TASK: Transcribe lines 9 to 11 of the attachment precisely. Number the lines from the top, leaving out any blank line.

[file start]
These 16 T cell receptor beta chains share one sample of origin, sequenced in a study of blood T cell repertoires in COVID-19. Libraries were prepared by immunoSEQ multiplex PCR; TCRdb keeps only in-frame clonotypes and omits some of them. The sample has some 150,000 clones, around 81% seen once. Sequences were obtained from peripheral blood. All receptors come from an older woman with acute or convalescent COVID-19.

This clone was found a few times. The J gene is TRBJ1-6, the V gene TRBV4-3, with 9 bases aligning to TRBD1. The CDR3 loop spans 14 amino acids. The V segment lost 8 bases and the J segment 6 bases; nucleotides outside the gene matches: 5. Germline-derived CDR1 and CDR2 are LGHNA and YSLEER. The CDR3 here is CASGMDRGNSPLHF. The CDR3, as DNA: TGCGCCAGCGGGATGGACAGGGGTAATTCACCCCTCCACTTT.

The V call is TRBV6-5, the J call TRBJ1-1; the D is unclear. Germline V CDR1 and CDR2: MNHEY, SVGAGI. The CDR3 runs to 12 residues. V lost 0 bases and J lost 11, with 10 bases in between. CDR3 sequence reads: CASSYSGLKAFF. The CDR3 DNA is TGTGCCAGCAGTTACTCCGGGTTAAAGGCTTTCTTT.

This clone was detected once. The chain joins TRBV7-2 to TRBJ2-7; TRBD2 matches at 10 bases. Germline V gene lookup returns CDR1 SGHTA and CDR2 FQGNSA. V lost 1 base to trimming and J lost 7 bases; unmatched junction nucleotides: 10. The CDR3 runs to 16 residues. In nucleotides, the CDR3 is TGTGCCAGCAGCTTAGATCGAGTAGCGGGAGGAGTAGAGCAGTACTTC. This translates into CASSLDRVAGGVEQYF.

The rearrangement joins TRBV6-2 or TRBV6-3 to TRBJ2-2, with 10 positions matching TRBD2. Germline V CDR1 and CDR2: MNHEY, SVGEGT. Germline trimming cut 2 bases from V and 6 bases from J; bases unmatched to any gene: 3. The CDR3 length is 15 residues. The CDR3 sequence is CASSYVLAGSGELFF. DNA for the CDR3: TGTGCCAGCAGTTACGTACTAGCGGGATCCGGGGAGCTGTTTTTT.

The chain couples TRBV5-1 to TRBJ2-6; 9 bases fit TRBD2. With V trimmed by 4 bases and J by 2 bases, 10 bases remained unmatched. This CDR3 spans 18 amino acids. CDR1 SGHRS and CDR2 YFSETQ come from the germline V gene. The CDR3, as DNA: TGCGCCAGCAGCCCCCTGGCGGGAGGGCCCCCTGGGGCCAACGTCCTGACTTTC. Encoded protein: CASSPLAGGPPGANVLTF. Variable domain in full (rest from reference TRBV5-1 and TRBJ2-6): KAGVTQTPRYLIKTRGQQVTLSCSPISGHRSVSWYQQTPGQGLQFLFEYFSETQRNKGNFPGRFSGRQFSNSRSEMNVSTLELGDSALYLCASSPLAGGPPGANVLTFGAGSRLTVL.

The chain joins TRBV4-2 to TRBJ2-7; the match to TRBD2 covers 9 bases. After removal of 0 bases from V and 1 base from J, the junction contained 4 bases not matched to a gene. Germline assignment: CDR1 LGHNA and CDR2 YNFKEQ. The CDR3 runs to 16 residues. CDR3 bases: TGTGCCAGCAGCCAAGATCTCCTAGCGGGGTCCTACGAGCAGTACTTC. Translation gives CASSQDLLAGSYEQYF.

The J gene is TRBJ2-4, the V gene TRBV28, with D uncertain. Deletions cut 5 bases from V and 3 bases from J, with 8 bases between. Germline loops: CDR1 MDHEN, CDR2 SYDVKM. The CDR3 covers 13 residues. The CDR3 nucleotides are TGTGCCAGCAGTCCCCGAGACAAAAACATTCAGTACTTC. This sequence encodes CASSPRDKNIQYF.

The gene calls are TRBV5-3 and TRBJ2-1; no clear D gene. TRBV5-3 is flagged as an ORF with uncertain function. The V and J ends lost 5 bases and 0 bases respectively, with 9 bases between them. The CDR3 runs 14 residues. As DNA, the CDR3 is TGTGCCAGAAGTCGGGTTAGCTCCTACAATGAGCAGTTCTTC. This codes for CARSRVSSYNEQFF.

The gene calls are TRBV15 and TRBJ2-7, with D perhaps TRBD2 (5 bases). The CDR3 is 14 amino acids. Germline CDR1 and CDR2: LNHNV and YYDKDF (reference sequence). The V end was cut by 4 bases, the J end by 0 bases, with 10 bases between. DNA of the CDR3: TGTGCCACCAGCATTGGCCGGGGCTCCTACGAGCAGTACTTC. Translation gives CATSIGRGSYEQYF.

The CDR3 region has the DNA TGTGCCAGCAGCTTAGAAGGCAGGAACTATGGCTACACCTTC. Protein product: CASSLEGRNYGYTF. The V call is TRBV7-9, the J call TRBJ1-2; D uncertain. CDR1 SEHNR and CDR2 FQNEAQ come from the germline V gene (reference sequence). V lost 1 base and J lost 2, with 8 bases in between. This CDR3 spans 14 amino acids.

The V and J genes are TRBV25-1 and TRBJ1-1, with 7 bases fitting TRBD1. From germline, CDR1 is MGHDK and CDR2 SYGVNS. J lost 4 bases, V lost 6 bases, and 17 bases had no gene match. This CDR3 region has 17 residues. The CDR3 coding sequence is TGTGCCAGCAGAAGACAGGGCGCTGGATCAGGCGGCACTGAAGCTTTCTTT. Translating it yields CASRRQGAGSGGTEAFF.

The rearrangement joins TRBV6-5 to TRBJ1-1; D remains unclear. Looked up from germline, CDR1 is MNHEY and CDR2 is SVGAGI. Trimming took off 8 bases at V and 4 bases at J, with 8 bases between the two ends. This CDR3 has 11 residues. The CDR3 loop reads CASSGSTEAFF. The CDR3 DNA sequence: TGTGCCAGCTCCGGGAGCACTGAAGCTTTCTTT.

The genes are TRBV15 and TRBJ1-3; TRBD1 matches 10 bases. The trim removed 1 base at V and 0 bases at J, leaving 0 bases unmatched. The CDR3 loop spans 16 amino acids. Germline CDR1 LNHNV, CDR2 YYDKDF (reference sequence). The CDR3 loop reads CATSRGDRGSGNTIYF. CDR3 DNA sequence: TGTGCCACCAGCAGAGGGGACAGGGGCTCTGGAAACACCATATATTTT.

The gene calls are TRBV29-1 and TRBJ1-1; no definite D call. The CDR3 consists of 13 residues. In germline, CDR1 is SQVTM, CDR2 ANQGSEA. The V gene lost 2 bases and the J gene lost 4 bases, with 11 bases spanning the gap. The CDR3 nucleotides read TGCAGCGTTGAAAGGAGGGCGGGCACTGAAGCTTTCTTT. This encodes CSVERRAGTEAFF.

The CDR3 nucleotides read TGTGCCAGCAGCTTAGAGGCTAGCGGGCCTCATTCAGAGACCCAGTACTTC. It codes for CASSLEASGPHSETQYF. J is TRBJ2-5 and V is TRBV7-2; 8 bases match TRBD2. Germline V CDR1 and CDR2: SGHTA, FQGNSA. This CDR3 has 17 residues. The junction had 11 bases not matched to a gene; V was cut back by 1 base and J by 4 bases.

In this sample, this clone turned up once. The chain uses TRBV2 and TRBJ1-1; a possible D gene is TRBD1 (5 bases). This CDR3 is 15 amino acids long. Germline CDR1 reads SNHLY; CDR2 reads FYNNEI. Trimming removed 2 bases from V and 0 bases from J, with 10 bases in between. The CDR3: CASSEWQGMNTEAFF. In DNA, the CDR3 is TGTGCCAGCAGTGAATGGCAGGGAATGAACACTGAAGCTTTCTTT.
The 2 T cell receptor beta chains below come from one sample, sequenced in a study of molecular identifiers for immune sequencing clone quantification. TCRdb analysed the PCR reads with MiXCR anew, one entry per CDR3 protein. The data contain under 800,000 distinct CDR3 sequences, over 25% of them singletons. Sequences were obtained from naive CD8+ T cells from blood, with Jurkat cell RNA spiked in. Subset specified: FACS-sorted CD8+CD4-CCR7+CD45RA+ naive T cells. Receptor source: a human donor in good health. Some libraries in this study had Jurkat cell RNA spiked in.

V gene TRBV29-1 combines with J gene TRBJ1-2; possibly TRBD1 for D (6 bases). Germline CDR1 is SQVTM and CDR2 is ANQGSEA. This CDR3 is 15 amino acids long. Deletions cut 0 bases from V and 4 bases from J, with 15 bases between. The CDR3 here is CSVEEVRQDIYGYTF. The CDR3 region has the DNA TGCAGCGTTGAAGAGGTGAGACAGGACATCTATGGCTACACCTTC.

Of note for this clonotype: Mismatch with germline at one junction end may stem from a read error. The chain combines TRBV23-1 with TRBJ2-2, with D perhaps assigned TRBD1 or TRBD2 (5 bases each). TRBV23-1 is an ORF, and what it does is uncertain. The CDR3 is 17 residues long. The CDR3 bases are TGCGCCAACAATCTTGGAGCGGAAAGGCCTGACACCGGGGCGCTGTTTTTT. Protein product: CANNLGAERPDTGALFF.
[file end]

The gene calls are TRBV5-3 and TRBJ2-1; no clear D gene. TRBV5-3 is flagged as an ORF with uncertain function. The V and J ends lost 5 bases and 0 bases respectively, with 9 bases between them. The CDR3 runs 14 residues. As DNA, the CDR3 is TGTGCCAGAAGTCGGGTTAGCTCCTACAATGAGCAGTTCTTC. This codes for CARSRVSSYNEQFF.

The gene calls are TRBV15 and TRBJ2-7, with D perhaps TRBD2 (5 bases). The CDR3 is 14 amino acids. Germline CDR1 and CDR2: LNHNV and YYDKDF (reference sequence). The V end was cut by 4 bases, the J end by 0 bases, with 10 bases between. DNA of the CDR3: TGTGCCACCAGCATTGGCCGGGGCTCCTACGAGCAGTACTTC. Translation gives CATSIGRGSYEQYF.

The CDR3 region has the DNA TGTGCCAGCAGCTTAGAAGGCAGGAACTATGGCTACACCTTC. Protein product: CASSLEGRNYGYTF. The V call is TRBV7-9, the J call TRBJ1-2; D uncertain. CDR1 SEHNR and CDR2 FQNEAQ come from the germline V gene (reference sequence). V lost 1 base and J lost 2, with 8 bases in between. This CDR3 spans 14 amino acids.